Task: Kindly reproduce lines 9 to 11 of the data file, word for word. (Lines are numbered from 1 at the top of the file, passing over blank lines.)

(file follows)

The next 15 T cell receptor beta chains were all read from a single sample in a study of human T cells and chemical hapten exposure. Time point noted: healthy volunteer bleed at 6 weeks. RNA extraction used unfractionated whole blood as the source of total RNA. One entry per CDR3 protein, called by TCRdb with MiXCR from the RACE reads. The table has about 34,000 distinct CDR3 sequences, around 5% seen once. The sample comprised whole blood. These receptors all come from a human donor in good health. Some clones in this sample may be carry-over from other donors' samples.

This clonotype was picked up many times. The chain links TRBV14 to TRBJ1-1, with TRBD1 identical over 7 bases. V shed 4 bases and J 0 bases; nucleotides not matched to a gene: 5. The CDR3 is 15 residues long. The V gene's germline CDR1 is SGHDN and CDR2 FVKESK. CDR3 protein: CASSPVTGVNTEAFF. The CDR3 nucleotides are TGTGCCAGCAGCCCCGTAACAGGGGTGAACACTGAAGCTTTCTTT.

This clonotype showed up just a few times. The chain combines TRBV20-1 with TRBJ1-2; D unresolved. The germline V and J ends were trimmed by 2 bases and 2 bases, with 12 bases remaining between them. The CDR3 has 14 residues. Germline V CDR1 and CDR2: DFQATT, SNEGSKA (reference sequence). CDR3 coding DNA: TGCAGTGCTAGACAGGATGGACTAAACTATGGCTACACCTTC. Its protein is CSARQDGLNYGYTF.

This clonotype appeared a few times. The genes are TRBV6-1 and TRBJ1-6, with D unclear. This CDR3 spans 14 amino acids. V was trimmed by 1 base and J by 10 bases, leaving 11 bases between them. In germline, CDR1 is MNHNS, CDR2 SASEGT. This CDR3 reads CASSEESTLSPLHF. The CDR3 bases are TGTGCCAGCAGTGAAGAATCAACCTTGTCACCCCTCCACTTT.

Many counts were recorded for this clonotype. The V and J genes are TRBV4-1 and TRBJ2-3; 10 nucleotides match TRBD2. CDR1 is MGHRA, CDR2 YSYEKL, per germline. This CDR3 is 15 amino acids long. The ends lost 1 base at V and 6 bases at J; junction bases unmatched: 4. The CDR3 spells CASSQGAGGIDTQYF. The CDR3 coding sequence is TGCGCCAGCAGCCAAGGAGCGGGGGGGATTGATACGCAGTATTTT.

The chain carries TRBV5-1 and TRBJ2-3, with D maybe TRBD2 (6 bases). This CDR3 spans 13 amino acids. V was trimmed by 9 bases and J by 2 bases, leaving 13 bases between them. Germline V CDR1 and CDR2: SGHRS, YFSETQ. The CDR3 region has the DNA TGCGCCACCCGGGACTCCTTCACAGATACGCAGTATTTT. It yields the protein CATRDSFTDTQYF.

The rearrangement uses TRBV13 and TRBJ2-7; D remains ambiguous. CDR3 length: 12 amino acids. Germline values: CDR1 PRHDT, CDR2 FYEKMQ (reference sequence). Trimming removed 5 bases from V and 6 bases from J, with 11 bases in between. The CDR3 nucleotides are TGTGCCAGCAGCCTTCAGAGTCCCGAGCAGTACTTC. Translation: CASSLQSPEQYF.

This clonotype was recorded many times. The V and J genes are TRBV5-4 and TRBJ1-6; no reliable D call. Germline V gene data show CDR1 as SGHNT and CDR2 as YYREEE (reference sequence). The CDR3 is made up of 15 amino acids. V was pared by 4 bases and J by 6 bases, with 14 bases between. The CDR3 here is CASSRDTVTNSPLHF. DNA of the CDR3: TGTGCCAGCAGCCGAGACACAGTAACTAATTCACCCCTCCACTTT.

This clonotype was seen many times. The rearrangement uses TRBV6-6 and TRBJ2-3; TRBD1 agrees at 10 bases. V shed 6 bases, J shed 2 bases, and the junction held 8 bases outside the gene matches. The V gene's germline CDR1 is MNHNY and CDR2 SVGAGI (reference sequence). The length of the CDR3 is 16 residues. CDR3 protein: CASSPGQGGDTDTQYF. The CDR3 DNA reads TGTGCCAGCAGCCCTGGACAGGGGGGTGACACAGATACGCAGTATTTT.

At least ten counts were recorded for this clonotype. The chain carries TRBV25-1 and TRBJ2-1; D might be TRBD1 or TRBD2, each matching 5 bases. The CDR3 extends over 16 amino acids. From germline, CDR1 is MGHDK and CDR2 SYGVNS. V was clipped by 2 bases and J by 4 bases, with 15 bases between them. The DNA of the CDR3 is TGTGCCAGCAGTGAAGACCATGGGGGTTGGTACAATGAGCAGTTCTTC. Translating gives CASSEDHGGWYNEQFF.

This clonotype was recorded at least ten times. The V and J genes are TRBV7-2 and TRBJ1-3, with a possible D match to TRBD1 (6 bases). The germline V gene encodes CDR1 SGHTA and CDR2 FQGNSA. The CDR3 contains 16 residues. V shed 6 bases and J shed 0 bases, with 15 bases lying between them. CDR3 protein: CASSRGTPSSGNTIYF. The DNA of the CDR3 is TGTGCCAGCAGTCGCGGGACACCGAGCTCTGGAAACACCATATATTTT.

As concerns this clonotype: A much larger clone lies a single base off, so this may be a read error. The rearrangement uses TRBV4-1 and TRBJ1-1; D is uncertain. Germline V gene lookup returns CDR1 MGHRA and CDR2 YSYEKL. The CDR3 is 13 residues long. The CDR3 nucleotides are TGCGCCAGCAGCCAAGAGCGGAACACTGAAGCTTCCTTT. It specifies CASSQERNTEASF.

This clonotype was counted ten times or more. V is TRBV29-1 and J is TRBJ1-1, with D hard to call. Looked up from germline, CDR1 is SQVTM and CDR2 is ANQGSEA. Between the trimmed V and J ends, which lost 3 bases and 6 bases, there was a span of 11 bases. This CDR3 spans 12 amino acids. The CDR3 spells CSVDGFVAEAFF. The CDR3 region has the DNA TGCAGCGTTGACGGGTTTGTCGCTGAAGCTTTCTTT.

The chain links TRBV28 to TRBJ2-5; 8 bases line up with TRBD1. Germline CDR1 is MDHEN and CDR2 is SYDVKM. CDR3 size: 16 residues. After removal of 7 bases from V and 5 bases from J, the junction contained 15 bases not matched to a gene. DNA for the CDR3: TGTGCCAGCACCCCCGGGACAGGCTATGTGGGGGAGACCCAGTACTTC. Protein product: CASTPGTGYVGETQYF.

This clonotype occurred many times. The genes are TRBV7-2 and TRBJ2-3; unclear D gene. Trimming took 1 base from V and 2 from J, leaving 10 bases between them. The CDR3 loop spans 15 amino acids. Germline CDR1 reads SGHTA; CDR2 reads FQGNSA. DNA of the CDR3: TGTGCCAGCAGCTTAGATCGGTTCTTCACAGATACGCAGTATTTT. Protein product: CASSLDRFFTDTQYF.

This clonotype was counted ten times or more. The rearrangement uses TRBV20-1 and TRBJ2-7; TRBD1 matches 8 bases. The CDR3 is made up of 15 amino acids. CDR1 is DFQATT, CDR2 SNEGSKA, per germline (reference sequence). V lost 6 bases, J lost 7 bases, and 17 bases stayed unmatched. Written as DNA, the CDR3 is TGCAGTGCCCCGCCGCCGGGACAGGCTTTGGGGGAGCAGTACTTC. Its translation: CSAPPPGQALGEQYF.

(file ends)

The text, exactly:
This clonotype was seen many times. The rearrangement uses TRBV6-6 and TRBJ2-3; TRBD1 agrees at 10 bases. V shed 6 bases, J shed 2 bases, and the junction held 8 bases outside the gene matches. The V gene's germline CDR1 is MNHNY and CDR2 SVGAGI (reference sequence). The length of the CDR3 is 16 residues. CDR3 protein: CASSPGQGGDTDTQYF. The CDR3 DNA reads TGTGCCAGCAGCCCTGGACAGGGGGGTGACACAGATACGCAGTATTTT.

At least ten counts were recorded for this clonotype. The chain carries TRBV25-1 and TRBJ2-1; D might be TRBD1 or TRBD2, each matching 5 bases. The CDR3 extends over 16 amino acids. From germline, CDR1 is MGHDK and CDR2 SYGVNS. V was clipped by 2 bases and J by 4 bases, with 15 bases between them. The DNA of the CDR3 is TGTGCCAGCAGTGAAGACCATGGGGGTTGGTACAATGAGCAGTTCTTC. Translating gives CASSEDHGGWYNEQFF.

This clonotype was recorded at least ten times. The V and J genes are TRBV7-2 and TRBJ1-3, with a possible D match to TRBD1 (6 bases). The germline V gene encodes CDR1 SGHTA and CDR2 FQGNSA. The CDR3 contains 16 residues. V shed 6 bases and J shed 0 bases, with 15 bases lying between them. CDR3 protein: CASSRGTPSSGNTIYF. The DNA of the CDR3 is TGTGCCAGCAGTCGCGGGACACCGAGCTCTGGAAACACCATATATTTT.